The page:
Chapter XXXVII: Dare 49:14 Read by Luke Sartor
Chapter XXXVIII: The Will and the Way 34:21 Read by Luke Sartor
Chapter XXXIX: One Unwavering Aim 36:53 Read by Luke Sartor
Chapter XL: Work and Wait 35:56 Read by Luke Sartor
Chapter XLI: The Might of Little Things 32:13 Read by Luke Sartor
Chapter XLII: The Salary You Do Not Find In Your Pay Envelope 38:27 Read by Luke Sartor
Chapter XLIII: Expect Great Things of Yourself 33:07 Read by Luke Sartor
Chapter XLIV: The Next Time You Think You are a Failure 26:41 Read by Luke Sartor
Chapter XLV: Stand for Something 22:03 Read by Luke Sartor
Chapter XLVI: Nature's Little Bill 43:48 Read by Luke Sartor
Chapter XLVII: Habit—The Servant,—The Master 29:35 Read by Luke Sartor
Chapter XLVIII: The Cigarette 39:32 Read by Luke Sartor
Chapter XLIX: The Power of Purity 41:45 Read by Luke Sartor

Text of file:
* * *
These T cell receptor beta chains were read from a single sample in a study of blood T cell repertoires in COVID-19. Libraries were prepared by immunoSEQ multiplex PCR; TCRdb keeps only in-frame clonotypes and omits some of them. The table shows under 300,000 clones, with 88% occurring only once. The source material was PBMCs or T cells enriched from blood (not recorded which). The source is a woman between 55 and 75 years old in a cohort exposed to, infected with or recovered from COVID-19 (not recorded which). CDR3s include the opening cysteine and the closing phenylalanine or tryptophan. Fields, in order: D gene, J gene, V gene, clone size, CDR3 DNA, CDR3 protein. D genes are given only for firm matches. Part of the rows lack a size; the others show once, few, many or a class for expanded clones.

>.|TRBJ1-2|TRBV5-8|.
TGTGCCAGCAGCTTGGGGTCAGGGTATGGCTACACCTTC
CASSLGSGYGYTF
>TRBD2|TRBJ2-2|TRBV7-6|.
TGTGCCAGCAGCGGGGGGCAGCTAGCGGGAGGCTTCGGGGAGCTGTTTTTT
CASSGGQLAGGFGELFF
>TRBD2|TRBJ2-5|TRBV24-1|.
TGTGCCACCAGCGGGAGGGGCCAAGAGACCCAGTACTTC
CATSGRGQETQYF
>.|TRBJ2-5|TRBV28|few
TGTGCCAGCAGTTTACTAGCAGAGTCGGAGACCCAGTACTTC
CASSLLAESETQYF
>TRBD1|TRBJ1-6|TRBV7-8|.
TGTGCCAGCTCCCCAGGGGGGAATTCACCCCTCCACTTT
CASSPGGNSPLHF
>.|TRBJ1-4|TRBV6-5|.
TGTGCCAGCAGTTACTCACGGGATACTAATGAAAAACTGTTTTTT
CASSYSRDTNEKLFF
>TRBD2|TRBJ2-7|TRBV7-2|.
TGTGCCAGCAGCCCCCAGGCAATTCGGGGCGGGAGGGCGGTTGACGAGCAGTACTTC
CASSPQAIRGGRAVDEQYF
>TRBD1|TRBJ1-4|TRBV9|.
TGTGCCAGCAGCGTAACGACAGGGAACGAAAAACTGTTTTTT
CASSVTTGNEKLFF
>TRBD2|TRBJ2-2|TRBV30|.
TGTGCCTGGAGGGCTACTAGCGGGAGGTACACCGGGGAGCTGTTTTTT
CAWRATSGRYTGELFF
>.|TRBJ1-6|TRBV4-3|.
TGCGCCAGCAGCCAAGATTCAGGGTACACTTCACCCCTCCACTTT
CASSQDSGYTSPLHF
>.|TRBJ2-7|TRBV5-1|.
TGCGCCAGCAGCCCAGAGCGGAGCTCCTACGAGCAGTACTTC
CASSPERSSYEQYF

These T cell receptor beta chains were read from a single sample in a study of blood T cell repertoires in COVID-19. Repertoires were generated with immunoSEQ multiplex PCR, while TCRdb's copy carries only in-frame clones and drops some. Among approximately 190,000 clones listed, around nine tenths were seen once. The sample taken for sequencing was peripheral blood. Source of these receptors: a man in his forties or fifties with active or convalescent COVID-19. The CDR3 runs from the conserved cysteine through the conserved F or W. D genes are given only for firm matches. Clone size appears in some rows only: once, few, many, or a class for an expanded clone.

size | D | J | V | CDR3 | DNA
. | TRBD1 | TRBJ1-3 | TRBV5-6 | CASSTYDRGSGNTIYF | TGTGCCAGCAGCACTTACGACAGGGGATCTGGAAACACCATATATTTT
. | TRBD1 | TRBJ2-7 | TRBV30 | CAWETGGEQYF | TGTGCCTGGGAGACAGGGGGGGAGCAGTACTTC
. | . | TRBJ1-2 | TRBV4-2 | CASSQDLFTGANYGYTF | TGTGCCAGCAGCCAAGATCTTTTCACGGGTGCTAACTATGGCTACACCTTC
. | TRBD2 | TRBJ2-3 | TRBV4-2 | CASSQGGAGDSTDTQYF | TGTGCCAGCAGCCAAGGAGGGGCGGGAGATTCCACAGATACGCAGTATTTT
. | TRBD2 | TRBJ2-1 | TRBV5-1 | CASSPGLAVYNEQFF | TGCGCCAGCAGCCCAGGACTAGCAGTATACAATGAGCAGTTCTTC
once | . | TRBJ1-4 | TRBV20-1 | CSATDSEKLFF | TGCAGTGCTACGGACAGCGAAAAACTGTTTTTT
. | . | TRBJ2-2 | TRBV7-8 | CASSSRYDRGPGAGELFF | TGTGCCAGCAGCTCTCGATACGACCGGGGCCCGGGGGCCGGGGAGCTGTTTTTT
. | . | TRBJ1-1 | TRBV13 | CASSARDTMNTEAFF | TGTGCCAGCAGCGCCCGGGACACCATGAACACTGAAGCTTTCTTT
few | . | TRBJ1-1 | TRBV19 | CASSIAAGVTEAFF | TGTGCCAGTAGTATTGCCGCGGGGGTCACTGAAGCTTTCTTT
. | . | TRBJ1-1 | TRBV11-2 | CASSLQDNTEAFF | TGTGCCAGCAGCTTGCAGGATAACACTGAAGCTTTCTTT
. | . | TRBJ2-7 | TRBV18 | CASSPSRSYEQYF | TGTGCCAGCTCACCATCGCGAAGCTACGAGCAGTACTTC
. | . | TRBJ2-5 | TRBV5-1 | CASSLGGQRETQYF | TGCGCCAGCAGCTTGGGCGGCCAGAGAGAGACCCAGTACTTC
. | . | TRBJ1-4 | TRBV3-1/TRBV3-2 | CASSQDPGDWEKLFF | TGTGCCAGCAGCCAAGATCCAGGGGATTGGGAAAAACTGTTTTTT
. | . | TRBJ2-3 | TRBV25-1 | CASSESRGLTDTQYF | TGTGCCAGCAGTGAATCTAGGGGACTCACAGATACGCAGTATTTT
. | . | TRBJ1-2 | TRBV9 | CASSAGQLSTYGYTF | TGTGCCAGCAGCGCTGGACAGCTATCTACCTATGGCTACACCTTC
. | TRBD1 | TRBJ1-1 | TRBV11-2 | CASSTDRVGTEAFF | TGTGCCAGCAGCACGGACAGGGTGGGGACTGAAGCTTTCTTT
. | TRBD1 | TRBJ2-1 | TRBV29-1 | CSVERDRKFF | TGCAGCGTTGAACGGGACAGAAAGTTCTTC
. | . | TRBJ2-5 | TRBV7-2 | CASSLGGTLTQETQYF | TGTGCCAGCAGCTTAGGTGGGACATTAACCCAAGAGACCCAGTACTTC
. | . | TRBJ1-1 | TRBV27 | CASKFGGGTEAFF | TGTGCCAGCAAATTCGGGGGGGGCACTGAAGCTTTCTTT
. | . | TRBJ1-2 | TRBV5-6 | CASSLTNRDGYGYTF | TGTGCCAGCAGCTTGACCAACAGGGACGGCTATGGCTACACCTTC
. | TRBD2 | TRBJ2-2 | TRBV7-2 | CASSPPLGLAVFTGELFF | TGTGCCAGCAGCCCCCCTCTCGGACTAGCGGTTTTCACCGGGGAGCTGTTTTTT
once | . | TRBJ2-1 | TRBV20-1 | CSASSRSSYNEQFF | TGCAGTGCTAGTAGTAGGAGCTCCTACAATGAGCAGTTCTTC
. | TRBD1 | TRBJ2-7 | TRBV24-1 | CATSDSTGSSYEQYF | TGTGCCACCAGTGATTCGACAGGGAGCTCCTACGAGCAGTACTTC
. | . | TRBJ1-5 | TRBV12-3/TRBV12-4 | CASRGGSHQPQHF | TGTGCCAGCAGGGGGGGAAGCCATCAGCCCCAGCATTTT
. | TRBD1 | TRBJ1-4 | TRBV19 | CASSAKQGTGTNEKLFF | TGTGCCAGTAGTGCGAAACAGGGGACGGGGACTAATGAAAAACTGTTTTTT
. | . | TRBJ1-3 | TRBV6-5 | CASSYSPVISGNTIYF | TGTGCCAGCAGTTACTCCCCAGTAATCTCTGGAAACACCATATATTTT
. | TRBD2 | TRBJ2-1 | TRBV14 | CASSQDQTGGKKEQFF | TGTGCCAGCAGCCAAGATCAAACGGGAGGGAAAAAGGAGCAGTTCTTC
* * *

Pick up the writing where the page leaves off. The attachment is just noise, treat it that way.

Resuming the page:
Chapter L: The Habit of Happiness 31:08 Read by Luke Sartor
Chapter LI: Put Beauty Into Your Life 34:41 Read by Luke Sartor
Chapter LII: Education by Absorption 20:04 Read by Luke Sartor
Chapter LIII: The Power of Suggestion 29:10 Read by Luke Sartor
Chapter LIV: The Curse of Worry 18:23 Read by Luke Sartor
Chapter LV: Take a Pleasant Thought to Bed with You 18:05 Read by Luke Sartor
Chapter LVI: The Conquest of Poverty 19:40 Read by Luke Sartor
Chapter LVII: A New Way of Bringing Up Children 35:23 Read by Luke Sartor
Chapter LVIII: The Home as a School of Good Manners 5:09 Read by Luke Sartor
Chapter LIX: Mother 32:24 Read by Luke Sartor
Chapter LX: Why So Many Married Women Deteriorate 31:49 Read by Luke Sartor
Chapter LXI: Thrift 29:28 Read by Luke Sartor